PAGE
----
Anthony Quinn (somehow reprising his role in the epic "Lawrence of Arabia") portrays the Libyan Guerilla fighter "Omar Mukhtar" who pledged his (as well as his countrymen's) life to drive the invading Italian forces out.

The story depicts post World War 1, pre WW2 era where Benito Mussolini (played by Rod Steiger) tries carving up the globe with empires for Italy. He uses Libya as an "easy" stepping stone to the the Middle East (Libya's occupation was not started by him.. funny and demagogical enough the young Mussolini demonstrated against the occupation of Libya in 1911).

Mukhtar, the village teacher, on the other hand made this difficult and was so successful waging his campaign against the Italians, that Mussolini sends in his top general "The Butcher" Graziani, played deliciously by the late Sir Oliver Reed (the Trap 1966, The Four Musketeers 1974, Gladiator 2000 and many more) to straighten things out.

First, the Italians just "tour" Libya, raiding, burning, killing and raping... but when an entire attack convoy is completely wiped out by rebels, Graziani decides to wage an all-out war against Libyans. Graziani pretends to come to terms with Mukhtar, but, at the same time, brings thousands of fresh Italian troops to Tripoli and marches them inland. He is the first general to use planes and tanks in the desert, destroying town after town. This way he successfully corners Mukhtar and his rebels in the mountains.

Historically accurate, in its portrayal of the Italian army and of the campaign itself, Lion of the Desert is an action packed, nearly (I say nearly..) flawless epic war film.

Rod Steiger starts with some over-acting marching around his offices barking at people. But the film quickly shifts towards the vastness and splendor of the Sahara desert. It has excellent action sequences, that employ splendid special effects and lots of stunt work.

On top of this, it's one of the bloodiest war films I've seen, with bullet wounds spraying blood and people smashed to pulps by Italian tanks. God knows how this film faded away with a mediocre rating, but then again noone really saw the film right?

The film is also a fascinating portrayal of the Arabs way of life and how it conflicts with European ideals.

The musical score of this film, by Maurice Jarre (Lawrence of Arabia), is only great at times, but often seems uninspired and lame compared to his previous works on David Lean's great films.

The cinematography and editing are classy, (one con though.. the cameras seemed a little shy of hanging around close to the big gasoline truck explosion. The best scenes in the film are battle scenes, one involving a vast army of extras destroying a nearly helpless arab village, another with Graziani's army battling the Libyans for control of a mountain bridge. Other than those two, I can't say great about the 3 or so other battle scenes (compared to these two).The overall effect of battle senes is though quite satisfying.

The cast of this film, doesn't lack big-names like Irene Papas and Sir John Gielgud but the roles were inconsequential as Mukhtar's friends. Then, there's a lot of the old Italian B-movie stars in small roles as Italian soldiers and aides..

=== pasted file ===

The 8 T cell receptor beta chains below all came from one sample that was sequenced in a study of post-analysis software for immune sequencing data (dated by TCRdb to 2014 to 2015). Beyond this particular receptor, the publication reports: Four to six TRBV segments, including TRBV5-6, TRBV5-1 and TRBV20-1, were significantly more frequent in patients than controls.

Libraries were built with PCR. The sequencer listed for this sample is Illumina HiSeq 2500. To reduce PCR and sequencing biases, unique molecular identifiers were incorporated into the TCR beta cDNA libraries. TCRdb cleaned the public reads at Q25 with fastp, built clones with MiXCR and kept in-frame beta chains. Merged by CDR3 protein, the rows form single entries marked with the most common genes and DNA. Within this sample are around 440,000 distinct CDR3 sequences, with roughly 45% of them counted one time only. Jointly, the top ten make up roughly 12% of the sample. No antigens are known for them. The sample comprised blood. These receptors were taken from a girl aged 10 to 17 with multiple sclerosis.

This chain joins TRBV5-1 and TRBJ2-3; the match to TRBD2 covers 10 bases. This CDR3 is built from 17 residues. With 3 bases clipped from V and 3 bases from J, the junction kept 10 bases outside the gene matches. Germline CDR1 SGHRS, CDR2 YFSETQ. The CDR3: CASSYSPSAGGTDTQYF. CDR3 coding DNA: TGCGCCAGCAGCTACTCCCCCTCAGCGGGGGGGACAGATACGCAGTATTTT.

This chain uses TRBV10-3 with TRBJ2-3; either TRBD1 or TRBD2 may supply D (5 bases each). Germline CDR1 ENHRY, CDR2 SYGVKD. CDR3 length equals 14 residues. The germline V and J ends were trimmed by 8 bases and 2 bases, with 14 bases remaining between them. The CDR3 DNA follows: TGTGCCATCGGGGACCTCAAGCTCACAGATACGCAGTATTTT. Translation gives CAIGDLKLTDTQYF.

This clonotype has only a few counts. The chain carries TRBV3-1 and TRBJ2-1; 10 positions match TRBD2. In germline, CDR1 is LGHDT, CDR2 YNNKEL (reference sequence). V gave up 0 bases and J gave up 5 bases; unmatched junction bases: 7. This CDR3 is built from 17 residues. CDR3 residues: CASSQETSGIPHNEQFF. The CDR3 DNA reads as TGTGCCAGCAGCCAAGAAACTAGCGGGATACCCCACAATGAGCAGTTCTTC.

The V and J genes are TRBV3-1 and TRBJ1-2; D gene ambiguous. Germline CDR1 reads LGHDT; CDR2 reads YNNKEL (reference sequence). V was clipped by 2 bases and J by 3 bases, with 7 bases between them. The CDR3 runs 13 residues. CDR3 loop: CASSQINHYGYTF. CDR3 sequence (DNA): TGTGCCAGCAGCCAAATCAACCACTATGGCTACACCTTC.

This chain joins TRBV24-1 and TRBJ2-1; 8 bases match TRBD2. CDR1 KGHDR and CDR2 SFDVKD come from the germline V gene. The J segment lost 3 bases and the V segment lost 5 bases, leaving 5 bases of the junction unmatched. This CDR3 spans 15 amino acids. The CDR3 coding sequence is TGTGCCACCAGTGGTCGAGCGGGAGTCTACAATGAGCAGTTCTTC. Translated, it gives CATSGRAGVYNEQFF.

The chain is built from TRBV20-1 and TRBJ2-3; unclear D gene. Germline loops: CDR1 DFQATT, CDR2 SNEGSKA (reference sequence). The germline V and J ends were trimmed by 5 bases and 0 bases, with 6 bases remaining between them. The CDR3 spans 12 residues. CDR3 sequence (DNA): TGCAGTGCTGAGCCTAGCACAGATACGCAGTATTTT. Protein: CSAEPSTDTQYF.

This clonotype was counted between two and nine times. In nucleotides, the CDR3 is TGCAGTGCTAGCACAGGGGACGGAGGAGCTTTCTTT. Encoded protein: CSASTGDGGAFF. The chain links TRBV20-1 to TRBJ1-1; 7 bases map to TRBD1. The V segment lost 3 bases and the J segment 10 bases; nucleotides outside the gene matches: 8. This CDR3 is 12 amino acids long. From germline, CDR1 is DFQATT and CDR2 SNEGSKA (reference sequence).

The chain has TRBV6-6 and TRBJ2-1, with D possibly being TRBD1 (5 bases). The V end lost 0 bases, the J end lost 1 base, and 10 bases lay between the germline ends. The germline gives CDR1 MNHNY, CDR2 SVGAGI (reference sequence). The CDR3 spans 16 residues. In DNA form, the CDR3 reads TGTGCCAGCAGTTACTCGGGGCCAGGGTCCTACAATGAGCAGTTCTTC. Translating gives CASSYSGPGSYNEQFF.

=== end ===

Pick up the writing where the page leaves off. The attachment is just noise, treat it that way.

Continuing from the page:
Akkad's strong point seems to be showing Italian artillery blowing the bewildered Bedouin warriors while his weak point seems to be spending the money. The film didn't really need the lavishness and authenticity of the picture. Do you really have to hire thousands of extras and build many many replica tanks just to go destroy them for the authenticy? No surprise this movie lost money, but the fact that it made almost no money astonishes me. Could be cause early 1980´s were wrong timing for an epic film. People watched "The Empire Strikes Back" and didn't want to see a thorough recreation of some war, most never heard of.

Lion of the Desert may not be perfect, but it's just as splendid a viewing as any of the old big-budget war films like Lawrence of Arabia and Doctor Zhivago, only this one's got a bit more action and politically ignored (as propoganda or is it the propoganda that endorses ignoring it??).

I highly recommend seeing the DVD in Widescreen, crisp quality and good 5.1 Dolby Digital sound, plus lots of informative extra features.
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Still banned in Italy
vernetto24 July 2006
The movie, although not a masterpiece, is quite realistic and historically accurate, actually it shows only a very small part of the ruthless brutality used by General Graziani against the civilian population. Some 120.000 civilians were killed in concentration camps in the attempt to quench the resistance. Graziani served only 2 years imprisonment for his crimes after the fall of Fascism, and later became honorary president of the (legal) neo-fascist party. This movie is still banned in Italy, and still recently the Italian Secret Services have prevented its official projection. The majority of Italians, even the anti-fascists, are still persuaded that our troops went to Lybia to build roads hospitals and bridges. It should not surprise that recently the former Prime Minister Berlusconi said that Mussolini never did any harm to anybody - probably not considering some hundred thousands Lybians casualties. Italians love to imagine their soldiers fraternizing with the locals and helping farmers in the fields - sadly the reality of war is quite different.
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The late, great Anthonny Quinn
OttoVonB19 July 2006
Prelude to WWII. Omar Mukhtar, a brilliant Bedouin leader, wages war against oppressive Italian Fascist forces (led by the bloodthirsty General Graziani) in his native Lybia.